Deep Silver, you confuse me so much as a company. You publish in many cases some of the most forward thinking games there are when it comes to Gender Equality, but your marketing and PR often doesn’t match up with the tone of the games you’re trying to promote. Are you of the school that as long as we’re talking about you it’s helping the game, even if it’s complaining about sexism? Is your marketing and PR arm just highly detached from the teams of Developers working on the physical game that comes out? I just want to know what you’re thinking.
Female Sexualisation, PR and Marketing.
Catherine and the “Gentlemen’s Club”
Right, first things first I’m going to outline some of the things that Deep Silver have done in the last console generation that stand out to me. Some of these made big headlines and you’ll have likely read about, some of these only ever really effected press and others only effected players that went looking for them. What they have in common is they all show an uncomfortable attitude toward women and their place in the world of video games, one that often doesn’t line up with the games they promote.
Let’s start in early 2012. Catherine had been out for almost a year in Japan and North America and was finally getting a European release. Understandably, press were very eager to get their hands on the game, it had been receiving critical acclaim for months in other regions for it’s mature handling of relationships and how men and women interact. Unfortunately that was somewhat overshadowed at the time by the nature of the games press only Launch Event. The event was held in a “Gentlemen’s Club” in central London, with scantily clad women in costumes loosely tied to the game’s art style, were present posing for pictures amongst a group of women providing pole dances or private lap dances for those in attendance.
An article which collected together journalist comments about the event paints a picture that I’m only too familiar with, most of the people in attendance were uncomfortable with the choice of venue and the common consensus was that the event encouraged sexist views within the industry and was in no way representative of attitudes in the game it was advertising.
Dead Island and the “Feminist Whore”
Many players of Dead Island will never have encountered mention of the “Feminist Whore” skill in the original game, but that didn’t stop PC gamers from digging into the games code and discovering this lovely signpost for sexist attitudes within the games industry.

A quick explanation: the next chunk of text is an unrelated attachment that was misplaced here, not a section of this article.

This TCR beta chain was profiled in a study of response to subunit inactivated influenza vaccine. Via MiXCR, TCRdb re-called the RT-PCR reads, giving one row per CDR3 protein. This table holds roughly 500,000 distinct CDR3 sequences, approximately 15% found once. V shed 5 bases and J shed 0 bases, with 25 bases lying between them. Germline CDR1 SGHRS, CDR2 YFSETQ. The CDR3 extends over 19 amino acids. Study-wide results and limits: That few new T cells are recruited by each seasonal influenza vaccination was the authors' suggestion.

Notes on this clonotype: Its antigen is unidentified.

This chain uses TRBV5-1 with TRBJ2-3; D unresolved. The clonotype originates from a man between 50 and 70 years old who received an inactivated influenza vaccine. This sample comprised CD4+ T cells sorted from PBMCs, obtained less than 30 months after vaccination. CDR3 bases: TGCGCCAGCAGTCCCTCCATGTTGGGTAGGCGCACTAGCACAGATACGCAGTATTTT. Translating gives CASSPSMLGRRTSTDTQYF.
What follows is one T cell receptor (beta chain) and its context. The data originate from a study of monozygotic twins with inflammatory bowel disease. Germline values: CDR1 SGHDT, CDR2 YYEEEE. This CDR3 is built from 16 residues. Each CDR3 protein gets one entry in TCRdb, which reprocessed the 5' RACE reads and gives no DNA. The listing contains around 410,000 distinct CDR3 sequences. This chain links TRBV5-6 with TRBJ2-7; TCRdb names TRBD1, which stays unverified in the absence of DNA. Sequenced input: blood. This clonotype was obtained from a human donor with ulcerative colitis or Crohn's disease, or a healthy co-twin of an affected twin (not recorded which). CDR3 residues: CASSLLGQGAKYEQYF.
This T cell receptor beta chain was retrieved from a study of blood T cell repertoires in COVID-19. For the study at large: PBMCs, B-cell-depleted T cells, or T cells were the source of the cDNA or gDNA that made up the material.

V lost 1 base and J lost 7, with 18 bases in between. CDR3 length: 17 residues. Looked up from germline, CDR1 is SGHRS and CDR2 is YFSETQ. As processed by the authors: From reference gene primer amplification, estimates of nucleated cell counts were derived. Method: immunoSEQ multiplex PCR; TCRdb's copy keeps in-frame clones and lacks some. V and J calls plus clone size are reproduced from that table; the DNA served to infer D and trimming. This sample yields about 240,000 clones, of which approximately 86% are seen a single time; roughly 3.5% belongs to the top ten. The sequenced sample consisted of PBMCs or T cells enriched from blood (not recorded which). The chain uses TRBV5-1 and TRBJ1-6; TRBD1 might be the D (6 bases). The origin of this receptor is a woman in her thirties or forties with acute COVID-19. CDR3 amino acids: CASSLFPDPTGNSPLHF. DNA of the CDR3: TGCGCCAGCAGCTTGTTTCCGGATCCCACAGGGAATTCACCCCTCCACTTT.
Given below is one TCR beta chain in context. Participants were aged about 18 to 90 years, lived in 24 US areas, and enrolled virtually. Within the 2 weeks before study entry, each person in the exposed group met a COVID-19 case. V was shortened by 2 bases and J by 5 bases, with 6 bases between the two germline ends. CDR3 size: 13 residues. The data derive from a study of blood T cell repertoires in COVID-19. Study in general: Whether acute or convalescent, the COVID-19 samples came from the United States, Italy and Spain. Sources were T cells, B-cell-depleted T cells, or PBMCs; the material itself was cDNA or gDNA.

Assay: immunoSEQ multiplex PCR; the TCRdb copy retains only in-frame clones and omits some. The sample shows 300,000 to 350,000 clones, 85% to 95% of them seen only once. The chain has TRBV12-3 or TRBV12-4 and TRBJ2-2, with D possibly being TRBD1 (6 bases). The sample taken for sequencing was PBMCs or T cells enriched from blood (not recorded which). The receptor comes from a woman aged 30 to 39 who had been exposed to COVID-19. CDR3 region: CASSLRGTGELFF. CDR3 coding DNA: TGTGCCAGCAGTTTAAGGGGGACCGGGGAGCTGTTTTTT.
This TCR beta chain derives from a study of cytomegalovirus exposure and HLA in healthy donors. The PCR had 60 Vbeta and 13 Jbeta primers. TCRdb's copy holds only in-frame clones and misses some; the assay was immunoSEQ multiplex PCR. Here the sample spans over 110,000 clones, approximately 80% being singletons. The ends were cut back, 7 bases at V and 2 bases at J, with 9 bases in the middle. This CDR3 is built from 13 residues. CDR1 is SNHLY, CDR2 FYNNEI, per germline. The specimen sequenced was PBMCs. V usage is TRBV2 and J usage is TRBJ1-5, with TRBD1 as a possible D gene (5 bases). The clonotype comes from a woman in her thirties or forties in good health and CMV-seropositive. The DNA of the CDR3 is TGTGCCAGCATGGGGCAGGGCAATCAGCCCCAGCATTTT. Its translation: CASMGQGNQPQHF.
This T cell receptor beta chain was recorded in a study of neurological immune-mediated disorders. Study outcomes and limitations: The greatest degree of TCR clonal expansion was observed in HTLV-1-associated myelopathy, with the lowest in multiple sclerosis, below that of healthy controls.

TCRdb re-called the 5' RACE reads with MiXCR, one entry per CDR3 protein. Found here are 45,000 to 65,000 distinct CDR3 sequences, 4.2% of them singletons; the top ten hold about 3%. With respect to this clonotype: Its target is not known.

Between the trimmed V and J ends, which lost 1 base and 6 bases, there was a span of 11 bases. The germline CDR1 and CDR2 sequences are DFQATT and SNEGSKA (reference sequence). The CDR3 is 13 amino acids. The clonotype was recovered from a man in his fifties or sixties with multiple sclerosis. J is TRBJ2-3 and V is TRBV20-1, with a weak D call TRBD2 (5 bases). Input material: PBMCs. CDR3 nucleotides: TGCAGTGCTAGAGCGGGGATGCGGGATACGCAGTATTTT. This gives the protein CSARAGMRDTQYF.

By digging through the .src file of the PC game at launch, a line of code can be found referring to the character Purna learning a “Feminist Whore” skill. After some digging, it became apparent that this was the skill that would in the final game be referred to as “Gender Wars, awarding Purna a 15% increase in damage against Male enemies. Deep Silver’s response to the line of code’s inclusion was that “These unfortunate actions were of one individual at developer company Techland and do not in any way represent the views of publishing company Deep Silver”. No apology was made by publisher Deep Silver, but developer Techland did issue an apology for the code’s inclusion and promised to take action against the employee responsible.
Dead Island Riptide and the “Zombie Bait Edition” Torso
Skipping forward to 2013 we now have a more recent and well known example of Deep Silver being aware of their attitudes being offensive, yet pushing forward with them regardless. It’s January, the release of Dead Island Riptide is fast approaching and Deep Silver have just announced the special edition of the game that will eventually make it to store shelves in Austrailia and the UK.
So, how offensive could a special edition be? Sure it comes with a statue of some sort, but what special edition doesn’t these days? Well, this statue was of a highly sexualised, limbless female torso, splattered with blood and with visible muscle tissue and general gore where each limb has been violently removed. So yeah, that offensive.
The day of the announcement social media channels exploded in uproar about the tasteless choice and to their credit they did apologise that same day for their actions, saying that “we sincerely regret this choice” and promising that “we are committed to making sure this will never happen again”. Unfortunately, this didn’t mean they wouldn’t let it happen this time.
Skip forward to April and it became apparent that despite their horrible choice, and their acknowledgement that this was the wrong move for them to make, they were still going to push forward and make the Zombie Bait Edition of the game available in AU and UK regions. They knew it was offensive, but they didn’t care enough to prevent the item hitting shelves.
Metro: Last Light and Topless Women
I previewed Metro: Last Light at an event run by Deep Silver. I was incredibly positive about the majority of my experience with the game, but a few moment playing through the game did make me feel rather uncomfortable in the setting provided. I’m sat at a screen, men to either side of me, as I walk slowly through an area of the game where I have no choice but to watch topless women dancing on a stage in front of me in a line, being encouraged my the room full of virtual men, while I played as a man who seemed unphased by the scenario that was unfolding.
I wish that had been the worst part, but later in that same demo I found myself in a topless lap dance I could not escape from, forcing me to point the camera at the ceiling and just wait the scene out. I’m not terribly comfortable with these scenes in general, but having to play through them as a woman surrounded on all sides by men was a situation that not only made me feel uncomfortable, but a little unsafe. I understand in this case that Deep Silver only published and did not develop the game, but those scenes were not comfortable scenes to play through for women at a primarily male event.
Saints Row IV and Pole Dancers
I found myself in a tough position back in July. I was invited by Deep Silver to come and play Saints Row IV around a month early, previewing the game and interviewing Associate Producer Kate Nelson in the run up to a convention where the game would be playable by the public. I walked into the event and was immediately uncomfortable as I was greeted by a number of women in sexualised, skin tight, shiny police outfits with cleavage on full display. I honestly didn’t know where to look, I didn’t feel comfortable either looking at any of the women or looking away and ignoring them when they tried to be polite to me. I went through the mock White House setup and proceeded to take a seat at a screen ready to play the game. Unfortunately I first had to get through something that made me even more uncomfortable than I already was.